Having been hostpitalized after her husband beat her, Irina Evdokimova, a resident of Orlovka city, divorced him and obtained full custody of her four children. Having sent her children to a boarding school during her treatment, she couldn’t get her children back from the school. “I needed an experienced lawyer, but I did not have money for a lawyer’s services,” said Irina.
Irina’s situation is common in Kyrgyzstan, where the services of an attorney range from US$21 to US$144 and legal representation costs more than US$360, a burden for many people in a country where 2015, 32 percent of the population lived in poverty.
She sought help at her local free legal aid center. The lawyer there assisted her to fill out and collect all the necessary documents. “The court process took a very long time. But we won the case and that is the most important thing. I took my children back home,” said Irina.
- 14 centers, 10 legal aid centers and 4 legal empowerment centers, provide free legal aid in pilot Osh and Chui regions of the Kyrgyz Republic.
- A group of lawyers visited 173 villages in the Osh and Chui regions with the “Solidarity Bus,” providing 3,367 free legal consultations to citizens in these remote areas.
- Local NGO LBD Consulting provides vulnerable groups with free legal aid, as well as representation in courts and in other state structures.
- In 2016, the project provided 18,091 oral and written legal consultations, 98 representations outside the courts and 82 at the courts.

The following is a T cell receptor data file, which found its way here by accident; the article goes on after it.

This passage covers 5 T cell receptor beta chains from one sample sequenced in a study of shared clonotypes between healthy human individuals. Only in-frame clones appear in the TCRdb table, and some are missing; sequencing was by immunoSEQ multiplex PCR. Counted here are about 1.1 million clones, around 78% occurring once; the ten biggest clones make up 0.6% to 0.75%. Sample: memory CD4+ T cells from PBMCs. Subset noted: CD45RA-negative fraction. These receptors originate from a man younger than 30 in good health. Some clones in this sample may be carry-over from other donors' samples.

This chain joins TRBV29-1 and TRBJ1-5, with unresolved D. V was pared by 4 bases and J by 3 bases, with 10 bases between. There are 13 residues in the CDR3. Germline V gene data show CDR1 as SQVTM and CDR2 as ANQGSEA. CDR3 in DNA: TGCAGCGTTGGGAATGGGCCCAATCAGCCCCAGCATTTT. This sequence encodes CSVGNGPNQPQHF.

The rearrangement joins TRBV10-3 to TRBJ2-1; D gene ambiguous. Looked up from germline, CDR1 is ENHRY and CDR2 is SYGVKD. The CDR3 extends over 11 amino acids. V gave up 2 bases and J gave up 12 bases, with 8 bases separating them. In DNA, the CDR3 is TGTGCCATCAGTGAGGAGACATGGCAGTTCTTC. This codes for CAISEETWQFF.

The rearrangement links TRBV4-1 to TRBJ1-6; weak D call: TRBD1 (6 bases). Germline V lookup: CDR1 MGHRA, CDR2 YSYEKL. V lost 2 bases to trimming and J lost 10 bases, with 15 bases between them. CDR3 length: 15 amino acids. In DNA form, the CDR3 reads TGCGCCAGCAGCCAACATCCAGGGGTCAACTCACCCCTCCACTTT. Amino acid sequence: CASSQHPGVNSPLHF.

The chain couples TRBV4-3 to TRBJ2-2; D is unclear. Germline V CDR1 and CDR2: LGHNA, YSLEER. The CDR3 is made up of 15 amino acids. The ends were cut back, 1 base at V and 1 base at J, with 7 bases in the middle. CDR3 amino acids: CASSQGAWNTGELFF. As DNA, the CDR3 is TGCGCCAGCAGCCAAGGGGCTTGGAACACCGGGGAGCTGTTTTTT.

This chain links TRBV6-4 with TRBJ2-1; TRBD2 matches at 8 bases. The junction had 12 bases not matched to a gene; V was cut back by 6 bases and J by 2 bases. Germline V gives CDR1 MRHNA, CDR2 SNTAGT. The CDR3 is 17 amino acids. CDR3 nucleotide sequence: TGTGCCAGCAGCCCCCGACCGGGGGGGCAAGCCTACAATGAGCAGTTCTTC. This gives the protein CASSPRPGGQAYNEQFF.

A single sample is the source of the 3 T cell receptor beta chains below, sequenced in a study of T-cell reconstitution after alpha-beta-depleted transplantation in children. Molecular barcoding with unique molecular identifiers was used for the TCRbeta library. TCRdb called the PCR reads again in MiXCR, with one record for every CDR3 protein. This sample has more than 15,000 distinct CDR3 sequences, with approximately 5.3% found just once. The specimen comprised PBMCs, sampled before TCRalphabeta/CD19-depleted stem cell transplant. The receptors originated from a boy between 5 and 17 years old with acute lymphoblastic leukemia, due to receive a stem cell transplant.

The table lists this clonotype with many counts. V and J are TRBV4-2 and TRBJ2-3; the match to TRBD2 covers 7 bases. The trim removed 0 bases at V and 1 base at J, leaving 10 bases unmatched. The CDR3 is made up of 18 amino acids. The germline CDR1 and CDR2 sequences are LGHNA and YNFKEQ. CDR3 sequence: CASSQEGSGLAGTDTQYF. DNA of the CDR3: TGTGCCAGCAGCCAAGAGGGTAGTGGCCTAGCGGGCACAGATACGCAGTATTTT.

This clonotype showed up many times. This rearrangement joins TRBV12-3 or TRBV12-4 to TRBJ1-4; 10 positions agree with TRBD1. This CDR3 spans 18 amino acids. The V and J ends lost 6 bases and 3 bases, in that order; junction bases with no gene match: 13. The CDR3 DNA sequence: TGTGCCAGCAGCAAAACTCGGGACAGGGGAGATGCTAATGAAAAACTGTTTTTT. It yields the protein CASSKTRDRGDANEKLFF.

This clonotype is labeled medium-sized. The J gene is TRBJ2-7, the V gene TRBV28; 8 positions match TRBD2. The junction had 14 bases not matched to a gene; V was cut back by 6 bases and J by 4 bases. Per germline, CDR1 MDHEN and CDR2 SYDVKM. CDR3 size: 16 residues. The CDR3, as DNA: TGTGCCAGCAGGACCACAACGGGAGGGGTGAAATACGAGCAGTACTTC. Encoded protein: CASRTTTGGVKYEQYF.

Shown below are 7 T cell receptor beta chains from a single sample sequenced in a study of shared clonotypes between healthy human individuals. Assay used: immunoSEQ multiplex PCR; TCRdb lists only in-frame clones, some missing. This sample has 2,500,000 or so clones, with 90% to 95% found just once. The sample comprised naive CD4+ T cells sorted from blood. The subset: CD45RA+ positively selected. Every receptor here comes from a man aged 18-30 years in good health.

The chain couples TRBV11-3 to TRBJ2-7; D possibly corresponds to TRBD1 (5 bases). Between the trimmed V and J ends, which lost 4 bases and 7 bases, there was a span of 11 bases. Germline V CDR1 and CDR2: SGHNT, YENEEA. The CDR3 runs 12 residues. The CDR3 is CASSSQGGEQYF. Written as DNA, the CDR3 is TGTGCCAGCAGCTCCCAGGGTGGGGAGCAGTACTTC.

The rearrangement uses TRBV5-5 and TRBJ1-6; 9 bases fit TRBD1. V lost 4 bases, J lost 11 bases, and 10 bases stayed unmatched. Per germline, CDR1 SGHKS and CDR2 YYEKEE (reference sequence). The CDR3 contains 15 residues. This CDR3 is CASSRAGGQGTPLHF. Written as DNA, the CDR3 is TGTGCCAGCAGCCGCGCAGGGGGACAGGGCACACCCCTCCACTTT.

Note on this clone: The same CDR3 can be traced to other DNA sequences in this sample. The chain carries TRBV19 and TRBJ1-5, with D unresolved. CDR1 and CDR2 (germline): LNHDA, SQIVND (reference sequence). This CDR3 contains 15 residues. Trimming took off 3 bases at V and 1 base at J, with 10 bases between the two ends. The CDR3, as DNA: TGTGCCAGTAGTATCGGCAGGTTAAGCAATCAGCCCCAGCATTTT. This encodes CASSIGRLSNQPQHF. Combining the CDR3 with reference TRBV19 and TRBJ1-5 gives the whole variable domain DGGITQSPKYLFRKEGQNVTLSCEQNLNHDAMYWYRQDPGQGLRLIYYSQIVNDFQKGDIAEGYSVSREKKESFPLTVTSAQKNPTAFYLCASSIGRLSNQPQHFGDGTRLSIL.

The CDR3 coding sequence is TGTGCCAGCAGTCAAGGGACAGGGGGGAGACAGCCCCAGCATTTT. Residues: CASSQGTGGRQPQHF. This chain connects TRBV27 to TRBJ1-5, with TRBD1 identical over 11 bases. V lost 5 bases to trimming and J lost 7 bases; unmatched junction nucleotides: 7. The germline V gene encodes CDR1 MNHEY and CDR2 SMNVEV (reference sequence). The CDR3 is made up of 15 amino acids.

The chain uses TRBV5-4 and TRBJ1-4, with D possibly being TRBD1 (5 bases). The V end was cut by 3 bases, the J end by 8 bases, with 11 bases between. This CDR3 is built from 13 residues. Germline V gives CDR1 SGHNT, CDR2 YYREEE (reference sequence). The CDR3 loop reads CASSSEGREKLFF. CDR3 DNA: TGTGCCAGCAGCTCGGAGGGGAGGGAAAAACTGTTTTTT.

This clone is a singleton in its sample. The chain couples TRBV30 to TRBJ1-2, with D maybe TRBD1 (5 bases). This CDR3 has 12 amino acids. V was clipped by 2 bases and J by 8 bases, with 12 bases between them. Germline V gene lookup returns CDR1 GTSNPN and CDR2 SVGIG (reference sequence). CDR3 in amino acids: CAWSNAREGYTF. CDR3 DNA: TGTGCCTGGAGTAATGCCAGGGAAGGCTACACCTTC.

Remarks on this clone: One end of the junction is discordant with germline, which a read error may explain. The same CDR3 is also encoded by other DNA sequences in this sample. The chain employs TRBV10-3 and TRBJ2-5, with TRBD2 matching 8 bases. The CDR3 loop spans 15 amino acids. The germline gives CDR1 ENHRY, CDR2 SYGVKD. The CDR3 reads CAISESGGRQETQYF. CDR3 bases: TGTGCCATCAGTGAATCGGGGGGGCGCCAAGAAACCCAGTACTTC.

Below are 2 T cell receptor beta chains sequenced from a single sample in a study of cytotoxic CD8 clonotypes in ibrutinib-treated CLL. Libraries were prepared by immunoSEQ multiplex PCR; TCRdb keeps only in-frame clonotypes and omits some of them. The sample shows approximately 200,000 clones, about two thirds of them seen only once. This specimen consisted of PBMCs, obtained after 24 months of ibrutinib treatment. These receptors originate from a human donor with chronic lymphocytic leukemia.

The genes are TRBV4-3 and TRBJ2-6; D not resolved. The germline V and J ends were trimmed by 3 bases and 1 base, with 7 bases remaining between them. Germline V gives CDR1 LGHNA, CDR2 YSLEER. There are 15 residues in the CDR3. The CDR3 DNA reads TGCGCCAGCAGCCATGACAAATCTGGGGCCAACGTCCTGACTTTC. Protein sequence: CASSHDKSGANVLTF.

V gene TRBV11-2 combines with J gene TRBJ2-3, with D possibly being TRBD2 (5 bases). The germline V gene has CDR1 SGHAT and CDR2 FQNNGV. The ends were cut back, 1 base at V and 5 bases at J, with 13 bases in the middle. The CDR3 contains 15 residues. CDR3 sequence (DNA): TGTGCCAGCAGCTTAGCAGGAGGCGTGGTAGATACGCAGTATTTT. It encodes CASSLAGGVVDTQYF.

Irina is one of thousands who have benefited from free legal aid centers set up across the country. Since 2014, UNDP and the Ministry for Foreign Affairs of Finland have brought together legal institutions, an independent bar association and civil society organizations and set up 14 offices to give people access to free legal aid.
But cost itself is not the only obstacle. Access to legal advice and representation is limited also due to the lack of qualified lawyers in rural and remote areas of the country. Citizens of these areas have to travel up to 18 km to receive legal services. The distance and the resulting transportation costs represent a significant problem especially for mothers with young children, people with disabilities and senior citizens.
To address this, UNDP, in partnership with the Legal Advocacy Department of the Ministry of Justice, set up a specialized bus service in the remote Osh and Chui regions of the country. To date, lawyers have visited 173 villages using that mode of transportation.
Access to justice is fundamental to achieving the Sustainable Development Goals (SDGs), playing an essential role in improving the situation of vulnerable groups in society.
In 2016, the legal aid project provided more than 18,091 oral and written legal consultations for the benefit of 16,807 people, more than 98 representations outside the courts and 82 at the courts.
Building on this success, the UNDP project has been supporting the development of a new law on state-guaranteed legal aid. “This law was adopted on December 2016. One of the main novelties of the law is introduction of the right for professional legal services in civil and administrative cases. In addition, the new law widened the circle of individuals who are entitled to receive state guaranteed free legal aid. It makes the law social-oriented and easy to use. Gradually, free legal aid should become a separate branch with permanent state funding and covering the whole population,” said Ainura Alymbekova, UNDP project coordinator.